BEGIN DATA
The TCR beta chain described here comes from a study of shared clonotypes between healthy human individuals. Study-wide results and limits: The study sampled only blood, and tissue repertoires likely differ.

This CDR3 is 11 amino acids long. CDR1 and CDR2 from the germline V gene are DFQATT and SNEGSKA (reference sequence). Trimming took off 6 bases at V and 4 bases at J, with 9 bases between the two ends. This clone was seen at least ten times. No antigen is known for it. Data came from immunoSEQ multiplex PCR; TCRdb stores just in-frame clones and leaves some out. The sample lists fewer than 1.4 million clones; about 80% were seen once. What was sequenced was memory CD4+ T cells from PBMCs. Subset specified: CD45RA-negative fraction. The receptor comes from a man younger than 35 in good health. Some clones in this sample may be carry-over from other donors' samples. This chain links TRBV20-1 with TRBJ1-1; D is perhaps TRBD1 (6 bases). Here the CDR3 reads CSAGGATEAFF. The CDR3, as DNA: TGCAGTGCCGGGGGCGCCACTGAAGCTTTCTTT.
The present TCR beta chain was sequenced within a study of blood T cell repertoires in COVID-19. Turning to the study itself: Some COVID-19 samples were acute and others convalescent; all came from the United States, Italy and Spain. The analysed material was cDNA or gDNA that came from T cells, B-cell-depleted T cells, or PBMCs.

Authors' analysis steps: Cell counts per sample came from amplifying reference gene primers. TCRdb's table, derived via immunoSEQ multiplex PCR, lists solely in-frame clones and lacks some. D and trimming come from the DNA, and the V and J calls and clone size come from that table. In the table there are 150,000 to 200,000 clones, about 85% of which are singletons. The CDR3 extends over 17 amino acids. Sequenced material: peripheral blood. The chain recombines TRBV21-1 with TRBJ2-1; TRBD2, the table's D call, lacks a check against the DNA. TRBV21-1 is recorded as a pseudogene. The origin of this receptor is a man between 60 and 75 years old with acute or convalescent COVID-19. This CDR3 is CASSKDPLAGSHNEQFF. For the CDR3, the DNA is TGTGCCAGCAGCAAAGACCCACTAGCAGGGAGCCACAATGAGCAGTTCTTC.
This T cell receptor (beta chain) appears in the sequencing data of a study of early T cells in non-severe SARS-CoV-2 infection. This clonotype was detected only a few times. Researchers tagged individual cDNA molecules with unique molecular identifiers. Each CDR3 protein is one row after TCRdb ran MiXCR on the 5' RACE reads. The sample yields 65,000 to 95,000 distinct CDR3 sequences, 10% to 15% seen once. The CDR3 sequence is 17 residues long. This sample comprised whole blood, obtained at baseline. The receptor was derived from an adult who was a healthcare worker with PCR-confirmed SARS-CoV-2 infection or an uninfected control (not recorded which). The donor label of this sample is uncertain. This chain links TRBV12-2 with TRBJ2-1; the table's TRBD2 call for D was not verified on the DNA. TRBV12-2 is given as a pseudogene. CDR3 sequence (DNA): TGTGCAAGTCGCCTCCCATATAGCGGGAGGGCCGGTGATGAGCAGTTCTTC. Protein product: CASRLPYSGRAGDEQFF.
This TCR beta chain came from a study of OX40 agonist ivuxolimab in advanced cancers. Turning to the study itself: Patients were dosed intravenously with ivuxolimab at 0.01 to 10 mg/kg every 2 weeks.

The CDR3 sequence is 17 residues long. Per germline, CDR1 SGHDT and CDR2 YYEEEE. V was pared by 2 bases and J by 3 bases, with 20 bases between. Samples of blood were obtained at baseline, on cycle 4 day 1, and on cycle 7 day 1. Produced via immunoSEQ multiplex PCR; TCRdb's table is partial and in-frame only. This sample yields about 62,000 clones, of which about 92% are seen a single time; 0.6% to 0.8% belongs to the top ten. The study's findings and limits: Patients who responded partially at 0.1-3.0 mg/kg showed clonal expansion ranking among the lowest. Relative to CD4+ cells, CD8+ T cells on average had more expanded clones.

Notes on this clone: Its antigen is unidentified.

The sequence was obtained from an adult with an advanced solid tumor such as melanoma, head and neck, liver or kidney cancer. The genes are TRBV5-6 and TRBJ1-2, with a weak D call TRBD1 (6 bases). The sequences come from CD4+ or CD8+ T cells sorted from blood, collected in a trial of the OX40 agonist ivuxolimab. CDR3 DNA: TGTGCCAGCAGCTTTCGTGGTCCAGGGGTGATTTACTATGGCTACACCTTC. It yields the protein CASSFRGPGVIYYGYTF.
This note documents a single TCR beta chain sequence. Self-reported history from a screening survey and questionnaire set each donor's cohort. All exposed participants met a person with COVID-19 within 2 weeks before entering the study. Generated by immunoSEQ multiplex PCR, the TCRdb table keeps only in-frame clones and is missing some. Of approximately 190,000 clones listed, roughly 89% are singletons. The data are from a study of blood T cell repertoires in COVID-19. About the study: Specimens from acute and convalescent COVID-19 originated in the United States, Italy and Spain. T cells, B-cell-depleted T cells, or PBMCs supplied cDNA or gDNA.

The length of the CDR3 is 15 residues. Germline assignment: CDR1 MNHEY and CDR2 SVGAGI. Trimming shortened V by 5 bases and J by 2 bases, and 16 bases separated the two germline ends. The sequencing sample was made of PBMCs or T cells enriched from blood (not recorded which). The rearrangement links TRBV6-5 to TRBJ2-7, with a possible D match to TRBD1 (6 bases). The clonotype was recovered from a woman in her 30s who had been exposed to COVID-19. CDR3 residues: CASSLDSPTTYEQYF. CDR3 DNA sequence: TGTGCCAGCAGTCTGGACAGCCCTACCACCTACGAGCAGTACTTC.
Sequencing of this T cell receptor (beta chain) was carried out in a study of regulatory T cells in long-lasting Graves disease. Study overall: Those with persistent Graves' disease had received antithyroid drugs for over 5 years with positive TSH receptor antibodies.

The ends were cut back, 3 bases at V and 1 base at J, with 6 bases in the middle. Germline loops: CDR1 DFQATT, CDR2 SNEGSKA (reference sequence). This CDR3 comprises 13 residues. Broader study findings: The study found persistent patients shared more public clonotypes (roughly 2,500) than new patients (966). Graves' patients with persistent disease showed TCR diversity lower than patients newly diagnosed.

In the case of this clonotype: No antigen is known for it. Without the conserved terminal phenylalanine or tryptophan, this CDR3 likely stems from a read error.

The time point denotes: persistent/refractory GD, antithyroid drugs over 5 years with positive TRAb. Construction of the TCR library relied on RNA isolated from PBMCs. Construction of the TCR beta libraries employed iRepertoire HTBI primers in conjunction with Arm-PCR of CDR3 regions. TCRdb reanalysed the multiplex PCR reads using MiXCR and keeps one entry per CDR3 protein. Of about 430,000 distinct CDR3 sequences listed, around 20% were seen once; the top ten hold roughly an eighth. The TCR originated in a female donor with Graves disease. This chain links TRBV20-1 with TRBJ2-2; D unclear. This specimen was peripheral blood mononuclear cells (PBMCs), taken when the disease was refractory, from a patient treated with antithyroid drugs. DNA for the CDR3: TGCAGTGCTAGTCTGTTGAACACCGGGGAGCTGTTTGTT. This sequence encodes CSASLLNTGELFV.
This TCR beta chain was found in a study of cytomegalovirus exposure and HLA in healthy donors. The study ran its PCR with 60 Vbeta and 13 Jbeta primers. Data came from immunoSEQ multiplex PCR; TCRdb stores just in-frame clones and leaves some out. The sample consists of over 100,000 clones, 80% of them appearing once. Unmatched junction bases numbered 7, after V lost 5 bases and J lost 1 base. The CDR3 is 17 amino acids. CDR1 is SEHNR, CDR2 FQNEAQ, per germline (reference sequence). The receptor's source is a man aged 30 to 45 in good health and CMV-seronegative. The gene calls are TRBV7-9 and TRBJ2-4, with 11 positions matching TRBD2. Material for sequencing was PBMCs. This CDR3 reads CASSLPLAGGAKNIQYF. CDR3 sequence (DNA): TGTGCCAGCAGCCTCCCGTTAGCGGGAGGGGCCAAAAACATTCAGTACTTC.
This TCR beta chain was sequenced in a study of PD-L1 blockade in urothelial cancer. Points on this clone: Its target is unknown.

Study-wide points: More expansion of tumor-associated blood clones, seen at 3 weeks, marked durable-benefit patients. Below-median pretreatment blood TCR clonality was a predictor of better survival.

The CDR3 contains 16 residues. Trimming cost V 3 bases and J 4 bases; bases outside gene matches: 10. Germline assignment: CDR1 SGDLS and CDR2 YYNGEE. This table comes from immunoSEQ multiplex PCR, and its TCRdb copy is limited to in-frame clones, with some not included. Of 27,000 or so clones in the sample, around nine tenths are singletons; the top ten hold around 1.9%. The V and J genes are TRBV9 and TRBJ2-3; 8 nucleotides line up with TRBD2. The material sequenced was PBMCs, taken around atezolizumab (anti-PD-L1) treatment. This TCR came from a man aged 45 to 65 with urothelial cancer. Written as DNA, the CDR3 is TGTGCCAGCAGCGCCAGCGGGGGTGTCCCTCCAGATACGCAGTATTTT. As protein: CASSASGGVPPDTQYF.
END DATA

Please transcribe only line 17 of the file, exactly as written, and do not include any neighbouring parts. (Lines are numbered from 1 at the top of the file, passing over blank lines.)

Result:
This TCR beta chain was sequenced in a study of PD-L1 blockade in urothelial cancer. Points on this clone: Its target is unknown.